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Beth

    Book Lists Readers' Advisory

    Pop Culture Reader’s Advisory:The Big Bang Theory

    bbt

    Love it or hate it a lot of people are watching it and that makes it a great place to start for some reader’s advisory. Outsiders, science, and fandom ahoy. Just some ideas to jump start your lists, displays, and more!

    Finding Yourself for the Nerds, Geeks, and Gifted

    summernerd

    The Summer I Became a Nerd by Leah Rae Miller

    winger

    Winger by Andrew Smith

    yonder

    Into the Wild Nerd Yonder by Julie Halpern

    sleeping

    Sleeping Freshman Never Lie by David Lubar

    fanboy

    The Astonishing Adventures of Fanboy and Goth Girl by Barry Lyga

    katherines

    An Abundance of Katherines by John Green

    Science(ish)

    feynman

    Feynman by Jim Ottaviani

    basherExtreme Physics by Simon Basher

    blackhole

    A Black Hole is Not a Hole by Carolyn Cinami Decristofano

    or for older readers

    deathby

    Death by Black Hole by Neil DeGrasse Tyson

    geekdad

    Geek Dad: Awesomely Geeky Projects and Activities for Dads and Kids to Share by Ken Denmerd

    Comics, Fandom, and Popular Culture

     dc

    DC Comics Year by Year: A Visual Chronicle 

    or any DK guide to comics or sci-fi.

    playerone

    Ready Player One by Ernest Cline

    forthewin

    For the Win (or anything else) by Cory Doctorow

    strek

    Star Trek and Philosophy: The Wrath of Kant

    Many of the “and Philosophy” books would work

    redshirts

    Redshirts by John Scalzi

    Early Childhood Youth Services

    Beyond Rhymes: 5 Take-Aways for Better Programming

    I wanted to share with you an excellent professional development experience I just had, the Beyond Rhymes webinar series from Infopeople. Presented by Patrick Remer and Heidi Dolamore the series encouraged youth services librarians to work with their administration and think strategically to offer the best storytime experience to their patrons.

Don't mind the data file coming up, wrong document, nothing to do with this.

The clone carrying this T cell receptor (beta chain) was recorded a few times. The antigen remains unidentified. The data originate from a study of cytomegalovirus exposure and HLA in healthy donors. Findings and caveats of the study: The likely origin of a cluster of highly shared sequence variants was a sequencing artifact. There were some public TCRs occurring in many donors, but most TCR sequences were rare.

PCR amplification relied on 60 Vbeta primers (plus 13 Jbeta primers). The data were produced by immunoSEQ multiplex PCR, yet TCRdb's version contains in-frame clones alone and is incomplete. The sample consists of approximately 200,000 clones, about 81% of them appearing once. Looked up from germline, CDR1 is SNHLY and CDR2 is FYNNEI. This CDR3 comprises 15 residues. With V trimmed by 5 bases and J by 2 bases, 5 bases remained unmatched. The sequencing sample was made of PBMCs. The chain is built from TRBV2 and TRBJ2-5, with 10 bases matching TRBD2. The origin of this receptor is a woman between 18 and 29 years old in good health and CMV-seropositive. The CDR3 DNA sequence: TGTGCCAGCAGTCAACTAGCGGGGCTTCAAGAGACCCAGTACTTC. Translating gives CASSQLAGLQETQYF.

With the abundance of easily accessible resources online for the content of storytime it was a pleasure to have a team of presenters take a different look at storytime.

    I wanted to break down what my takeaways are because I think there is a lot of inspiration and motivation to be had there. This is one more piece of how my hiatus is changing the way I will do my next job.  As I said these are Heidi and Patrick’s ideas. I’m just reflecting on them and putting them in a place I’ll be able to re-visit from time to time.

    1. Start with setting goals and priorities. What does your department want to accomplish? What impact does your library want to have on the community? Is there an age group you want to reach?  A percentage of your population? You need to know the answers before you start. Then when faced with a decision to make or priorities to set you can go back to those goals. Every decision you make should serve those goals. Working with administration to set these goals is important and brings us to the second truth.

    2. Big outcomes take buy-in and participation from everyone, not just the youth librarian. Once you know what you want to accomplish and your administrators are on board then it is time to bring in the rest of your staff in. In Heidi and Patrick’s libraries all staff are aware that storytime is an organization-wide priority and they all have roles to contribute to that. This is both a a great example of teamwork and internal advocacy. Some staff might be involved more directly in storytime than others, but everyone is on the same page on the program because they understand why it is a priority.

    3. “We can’t do that because” is not an answer, it’s an opportunity for problem solving. Space, resources, and staffing are some of the typical road blocks to presenting all the programs we would like to offer. Working as a team to come up with creative solutions such as moving storytime to a larger space or training additional staff to present storytime become more realistic when everyone knows it is a priority in service to the organization’s goals.

    4. Decide who your audience is and then design your programs to reach them. Too many times we have a cool idea or opportunity for a program and then go searching for an audience. Then we wonder why we are sitting in an empty room.  I think this is a great lesson no matter what age group you are working with. A wonderful example of this are the Black Storytimes (and storytimes in several other languages) offered by Multnomah County Library.